Spices to use in your baking
July 10, 2020
Spices are such a great way to add a bit of flavour to your bakes. Here we breakdown 5 (ish!) of our favourites, with some ways to think about using them next time your baking. Let us know how you like to use spices in your bakes in the comments below.
Native to South America, pink peppercorns are also known as rose pepper and are unrelated to black pepper- so expect a very different flavour! They can be used in a similar way to juniper berries, and with their bright beautiful colour they look fantastic in meringues and fools. They also work great in shortbreads with raspberries and strawberries. View our pink peppercorns by clicking here.
Cinnamon (and cassia)
Cinnamon offers a very distinctive sweet taste, that goes beautifully with apples, almonds, and French toast. Infused in milk, cinnamon is a great addition to creamy desserts like crème brulee. One thing to watch out for is the type of cinnamon you’re using or buying. True cinnamon (sometimes called Ceylon) it a subtle and sweet taste, whereas cassia is more pungent with a less delicate flavour. You can tell the difference by the curliness of the sticks- cassia is much thicker and less curly than true cinnamon sticks. View our true cinnamon sticks by clicking here, and our ground true cinnamon by clicking here.
Nutmeg (and mace)
Nutmeg, from the Banda Islands of Indonesia, is sweet with a warm richness a little like cloves. It’s slightly sweeter than its counterpart mace, which is the red aril that surrounds the nutmeg inside the fruit. Both go great with fruits like plums and apples, and are also great with vanilla. Be careful with mace- its stronger and tarter and so you don’t want to use as much in your bakes. A little nutmeg in a vanilla cupcake is a lovely way to spice up a simple bake. View our whole nutmeg by clicking here, ground nutmeg by clicking here, and ground mace by clicking here.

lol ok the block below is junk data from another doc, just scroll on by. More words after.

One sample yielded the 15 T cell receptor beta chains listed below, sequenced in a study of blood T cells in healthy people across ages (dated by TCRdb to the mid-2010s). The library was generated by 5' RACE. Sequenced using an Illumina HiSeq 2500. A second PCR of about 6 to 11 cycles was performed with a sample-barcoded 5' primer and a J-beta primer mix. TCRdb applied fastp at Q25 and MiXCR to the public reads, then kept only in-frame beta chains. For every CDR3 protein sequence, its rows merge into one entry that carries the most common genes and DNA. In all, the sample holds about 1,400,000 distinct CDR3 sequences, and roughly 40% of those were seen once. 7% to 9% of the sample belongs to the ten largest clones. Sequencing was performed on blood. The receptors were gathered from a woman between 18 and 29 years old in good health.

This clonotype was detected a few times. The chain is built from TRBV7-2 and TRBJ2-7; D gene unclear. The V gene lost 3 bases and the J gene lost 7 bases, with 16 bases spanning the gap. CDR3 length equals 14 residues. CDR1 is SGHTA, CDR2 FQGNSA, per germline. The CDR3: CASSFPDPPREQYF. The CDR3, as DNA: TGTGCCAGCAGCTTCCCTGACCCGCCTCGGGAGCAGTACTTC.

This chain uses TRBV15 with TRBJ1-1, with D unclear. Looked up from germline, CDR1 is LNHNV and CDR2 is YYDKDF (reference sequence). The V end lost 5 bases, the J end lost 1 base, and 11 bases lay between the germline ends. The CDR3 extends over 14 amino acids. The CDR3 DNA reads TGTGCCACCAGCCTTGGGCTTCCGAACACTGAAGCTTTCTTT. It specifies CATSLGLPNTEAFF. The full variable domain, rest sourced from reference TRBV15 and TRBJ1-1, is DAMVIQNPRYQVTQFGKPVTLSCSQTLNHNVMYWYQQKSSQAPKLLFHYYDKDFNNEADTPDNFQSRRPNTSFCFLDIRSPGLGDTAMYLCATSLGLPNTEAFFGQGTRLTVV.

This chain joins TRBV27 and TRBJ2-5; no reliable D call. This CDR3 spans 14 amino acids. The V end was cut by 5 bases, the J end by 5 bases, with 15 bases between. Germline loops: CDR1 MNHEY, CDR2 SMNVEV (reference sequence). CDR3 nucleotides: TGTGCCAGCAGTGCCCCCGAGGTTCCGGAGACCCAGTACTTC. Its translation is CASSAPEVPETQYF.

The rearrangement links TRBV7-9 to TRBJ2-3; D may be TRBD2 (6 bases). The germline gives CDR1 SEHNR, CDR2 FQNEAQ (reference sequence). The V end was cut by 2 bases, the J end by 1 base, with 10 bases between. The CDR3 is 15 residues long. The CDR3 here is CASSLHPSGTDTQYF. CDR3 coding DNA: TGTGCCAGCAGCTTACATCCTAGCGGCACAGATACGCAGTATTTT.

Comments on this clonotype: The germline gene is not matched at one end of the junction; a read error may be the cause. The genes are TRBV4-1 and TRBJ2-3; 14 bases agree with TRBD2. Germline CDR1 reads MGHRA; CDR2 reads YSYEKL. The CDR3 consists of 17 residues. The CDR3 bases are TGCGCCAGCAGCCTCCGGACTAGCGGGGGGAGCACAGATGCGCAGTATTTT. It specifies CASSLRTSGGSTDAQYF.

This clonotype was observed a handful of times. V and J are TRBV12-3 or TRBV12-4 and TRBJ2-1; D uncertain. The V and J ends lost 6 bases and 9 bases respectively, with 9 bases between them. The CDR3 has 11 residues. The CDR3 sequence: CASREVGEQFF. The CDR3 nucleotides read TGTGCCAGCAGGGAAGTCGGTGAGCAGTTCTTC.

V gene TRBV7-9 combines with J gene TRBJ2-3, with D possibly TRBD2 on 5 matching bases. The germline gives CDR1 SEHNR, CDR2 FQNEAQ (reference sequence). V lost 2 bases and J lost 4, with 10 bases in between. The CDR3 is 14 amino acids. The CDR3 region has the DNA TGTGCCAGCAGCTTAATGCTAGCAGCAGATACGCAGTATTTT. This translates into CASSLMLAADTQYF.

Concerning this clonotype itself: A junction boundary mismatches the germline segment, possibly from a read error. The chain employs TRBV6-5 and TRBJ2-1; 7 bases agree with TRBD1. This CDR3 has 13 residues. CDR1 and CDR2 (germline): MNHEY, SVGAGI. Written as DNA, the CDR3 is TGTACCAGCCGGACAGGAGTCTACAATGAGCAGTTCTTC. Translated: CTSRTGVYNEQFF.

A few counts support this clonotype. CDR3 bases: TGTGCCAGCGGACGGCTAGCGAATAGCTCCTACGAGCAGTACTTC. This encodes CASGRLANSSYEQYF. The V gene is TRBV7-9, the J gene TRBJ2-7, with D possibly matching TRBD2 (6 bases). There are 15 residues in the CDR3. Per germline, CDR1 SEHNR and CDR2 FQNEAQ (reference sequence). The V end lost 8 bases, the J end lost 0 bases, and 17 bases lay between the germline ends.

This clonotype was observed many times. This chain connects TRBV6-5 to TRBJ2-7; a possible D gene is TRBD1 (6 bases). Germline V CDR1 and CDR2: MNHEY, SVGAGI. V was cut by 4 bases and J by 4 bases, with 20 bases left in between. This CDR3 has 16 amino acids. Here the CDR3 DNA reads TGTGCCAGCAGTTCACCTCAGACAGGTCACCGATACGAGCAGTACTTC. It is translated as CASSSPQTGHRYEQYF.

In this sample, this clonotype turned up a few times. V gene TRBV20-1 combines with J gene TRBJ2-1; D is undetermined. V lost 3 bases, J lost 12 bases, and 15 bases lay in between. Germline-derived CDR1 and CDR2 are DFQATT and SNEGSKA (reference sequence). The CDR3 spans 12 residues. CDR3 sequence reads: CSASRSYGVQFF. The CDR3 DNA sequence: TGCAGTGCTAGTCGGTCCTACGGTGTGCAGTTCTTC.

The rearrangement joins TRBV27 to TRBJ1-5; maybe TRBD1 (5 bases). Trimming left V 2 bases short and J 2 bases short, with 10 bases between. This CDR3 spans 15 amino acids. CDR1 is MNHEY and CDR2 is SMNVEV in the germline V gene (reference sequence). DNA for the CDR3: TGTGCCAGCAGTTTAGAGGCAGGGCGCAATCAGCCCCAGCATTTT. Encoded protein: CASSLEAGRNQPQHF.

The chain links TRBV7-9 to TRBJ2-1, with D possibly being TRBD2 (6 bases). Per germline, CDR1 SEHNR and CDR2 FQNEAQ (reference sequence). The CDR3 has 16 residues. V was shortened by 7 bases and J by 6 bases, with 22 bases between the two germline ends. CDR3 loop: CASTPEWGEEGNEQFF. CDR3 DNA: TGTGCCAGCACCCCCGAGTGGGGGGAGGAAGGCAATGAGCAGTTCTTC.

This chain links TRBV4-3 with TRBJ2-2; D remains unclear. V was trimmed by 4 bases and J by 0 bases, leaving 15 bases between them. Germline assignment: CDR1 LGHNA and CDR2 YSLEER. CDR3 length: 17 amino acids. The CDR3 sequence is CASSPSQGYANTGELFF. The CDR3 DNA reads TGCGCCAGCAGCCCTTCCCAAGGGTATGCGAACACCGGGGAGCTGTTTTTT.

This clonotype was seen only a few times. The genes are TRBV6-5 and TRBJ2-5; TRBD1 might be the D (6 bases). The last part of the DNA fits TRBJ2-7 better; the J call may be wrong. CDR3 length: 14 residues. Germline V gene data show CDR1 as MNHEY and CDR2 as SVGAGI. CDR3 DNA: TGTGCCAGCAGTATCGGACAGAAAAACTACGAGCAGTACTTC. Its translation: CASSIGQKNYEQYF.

Cardamom is one of my favourite spices to use in baking. Black cardamom pods are much less frequently used in baking recipes, though their warming smoky flavour is great when paired with ginger and dark chocolate. Green cardamom (native to Southern India and Sri Lanka) is much more common in sweet recipes; with floral and lemony undertones it goes perfectly with coffee. Pair with lemon in sweetbreads, or with coffee in a cake. You can use the seeds from the pod, or the ready-to-go powdered form. A little bit of good quality cardamom goes a long way. View our whole green cardamom by clicking here, and our ground green cardamom by clicking here.
Allspice is native to the West Indies. Fat brown berries are picked unripe and left to dry for up to a week, brought in every night to avoid them rotting in dew. Both ground or as whole berries, allspice gives a warm fragrant aroma, a little like cloves, mace or cinnamon, and is excellent cooked with figs, chocolate, blackcurrants, or beetroot. With autumnal fruit it makes for a rich and deep flavour. View our whole allspice berries by clicking here, and our ground allspice by clicking here.
With all these spices, a little of a good quality spice goes a really long way. Make sure that all the spices you’re using are in date, and if they’re not offering a strong aroma they’re probably not going to pack a punch when you add them to your recipes. At The Teaspoon Club, we offer spices in tailored quantities so you can get exactly what you need, from a teaspoon up to jar refills. All our spices are high-quality, and all come in home-compostable plastic free packaging.